Using Architecture Support to make Concurrent and Parallel Software Less Buggy and More Reliable
The limits of single-thread performance and the demands of emerging applications have caused a shift toward increasingly concurrent and parallel software. For example, concurrency and parallelism unlock the performance and energy benefits of multi-core architectures and many domains like servers, mobile devices, and cloud applications require concurrency. Unfortunately, writing correct, reliable concurrent software is extremely difficult. In this talk, I will discuss my research on using architecture and system support to make programs easier to debug and less prone to failure.
First, I will present Recon, a new technique for concurrency debugging. Using a simple statistical model, Recon isolates and reconstructs the root cause of failures to help programmers understand their errors. With hardware support, Recon works efficiently even in production. In experiments with real, buggy programs (e.g., MySQL, Apache) we showed Recon reveals bug root causes with few -- often 0 -- false positives.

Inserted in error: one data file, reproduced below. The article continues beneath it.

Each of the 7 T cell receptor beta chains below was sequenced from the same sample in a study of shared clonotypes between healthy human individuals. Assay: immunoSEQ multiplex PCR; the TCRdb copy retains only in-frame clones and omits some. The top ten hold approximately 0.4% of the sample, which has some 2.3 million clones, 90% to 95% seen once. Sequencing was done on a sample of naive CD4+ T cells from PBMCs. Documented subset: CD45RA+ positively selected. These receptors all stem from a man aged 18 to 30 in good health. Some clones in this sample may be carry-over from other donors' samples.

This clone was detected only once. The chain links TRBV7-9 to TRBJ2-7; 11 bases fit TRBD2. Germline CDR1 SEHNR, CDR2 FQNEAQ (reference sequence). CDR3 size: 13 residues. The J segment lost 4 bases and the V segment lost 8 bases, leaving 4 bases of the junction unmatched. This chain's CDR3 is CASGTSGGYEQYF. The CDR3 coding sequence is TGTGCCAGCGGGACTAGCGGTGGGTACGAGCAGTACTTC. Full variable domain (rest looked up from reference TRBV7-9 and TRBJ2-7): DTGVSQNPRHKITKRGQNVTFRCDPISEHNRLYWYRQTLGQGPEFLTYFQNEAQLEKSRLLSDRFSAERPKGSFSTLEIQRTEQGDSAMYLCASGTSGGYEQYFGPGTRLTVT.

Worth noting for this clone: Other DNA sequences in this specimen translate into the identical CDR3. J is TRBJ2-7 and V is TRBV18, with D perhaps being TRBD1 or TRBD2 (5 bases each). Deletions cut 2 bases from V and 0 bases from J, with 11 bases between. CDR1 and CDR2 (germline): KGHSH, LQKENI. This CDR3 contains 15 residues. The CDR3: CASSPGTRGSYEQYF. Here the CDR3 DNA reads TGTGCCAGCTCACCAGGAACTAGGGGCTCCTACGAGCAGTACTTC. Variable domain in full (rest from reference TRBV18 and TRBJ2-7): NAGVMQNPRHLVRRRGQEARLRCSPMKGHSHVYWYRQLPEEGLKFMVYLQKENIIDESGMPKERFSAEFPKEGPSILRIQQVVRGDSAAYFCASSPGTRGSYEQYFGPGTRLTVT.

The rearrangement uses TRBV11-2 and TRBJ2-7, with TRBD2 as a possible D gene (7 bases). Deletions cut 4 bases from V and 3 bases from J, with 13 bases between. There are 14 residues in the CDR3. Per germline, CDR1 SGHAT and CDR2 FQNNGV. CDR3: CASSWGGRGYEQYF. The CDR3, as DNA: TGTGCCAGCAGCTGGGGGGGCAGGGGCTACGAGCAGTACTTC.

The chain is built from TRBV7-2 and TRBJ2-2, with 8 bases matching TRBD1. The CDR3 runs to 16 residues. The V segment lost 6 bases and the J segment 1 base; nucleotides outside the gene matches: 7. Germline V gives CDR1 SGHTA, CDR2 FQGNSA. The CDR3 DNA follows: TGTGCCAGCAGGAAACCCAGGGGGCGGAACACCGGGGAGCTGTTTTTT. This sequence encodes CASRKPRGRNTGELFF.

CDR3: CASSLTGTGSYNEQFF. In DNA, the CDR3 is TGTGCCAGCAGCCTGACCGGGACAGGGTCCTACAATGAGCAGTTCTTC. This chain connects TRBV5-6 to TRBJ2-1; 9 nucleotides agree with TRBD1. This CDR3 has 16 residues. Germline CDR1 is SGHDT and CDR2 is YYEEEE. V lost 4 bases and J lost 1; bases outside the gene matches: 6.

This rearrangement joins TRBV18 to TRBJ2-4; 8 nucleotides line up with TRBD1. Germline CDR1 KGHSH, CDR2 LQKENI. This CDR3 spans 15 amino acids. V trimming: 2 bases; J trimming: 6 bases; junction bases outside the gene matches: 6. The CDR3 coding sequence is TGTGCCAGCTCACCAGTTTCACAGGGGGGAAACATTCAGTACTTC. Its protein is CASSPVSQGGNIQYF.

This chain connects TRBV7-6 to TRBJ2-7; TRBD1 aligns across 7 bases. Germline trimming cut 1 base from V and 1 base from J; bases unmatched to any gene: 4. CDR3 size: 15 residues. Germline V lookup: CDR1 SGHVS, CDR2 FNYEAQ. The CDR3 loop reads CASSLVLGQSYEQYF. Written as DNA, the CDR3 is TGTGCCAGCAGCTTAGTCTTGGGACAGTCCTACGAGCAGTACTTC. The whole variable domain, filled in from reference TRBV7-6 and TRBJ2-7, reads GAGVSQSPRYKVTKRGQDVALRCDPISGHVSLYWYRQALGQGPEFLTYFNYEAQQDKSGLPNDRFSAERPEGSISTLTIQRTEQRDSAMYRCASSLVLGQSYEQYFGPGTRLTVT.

Second, I will present Aviso, a new technique for avoiding failures in buggy concurrent programs. Aviso traces events as programs run. When an execution fails, Aviso uses the failing event trace and a statistical model to generate thread schedule constraints that prevent the same failure from occurring in the future. Collections of systems running Aviso can work cooperatively to find and share effective constraints. Our experiments with real software show that Aviso decreases failure rates by up to two orders of magnitude with performance overheads tolerable for production use.
Bio: Brandon Lucia is a 6th (and final) year PhD student at the University of Washington. Brandon's research focuses on designing new computer architectures and systems that address the challenges of concurrency and parallelism. His thesis work developed architecture and system support for new programming and execution models, new debugging techniques, and new failure avoidance mechanisms for concurrent software. Brandon's work crosses the boundaries of traditional architecture, including not just hardware, but compilers, system software layers, and even application-level support, like statistical models. Brandon won the 2010 IBM PhD fellowship for his work in this area. Throughout his graduate career, Brandon has worked with his advisor, Luis Ceze, and many other wonderful collaborators from academia and industrial research labs, such as MSR and HP Labs. Brandon lives in Seattle with his cat.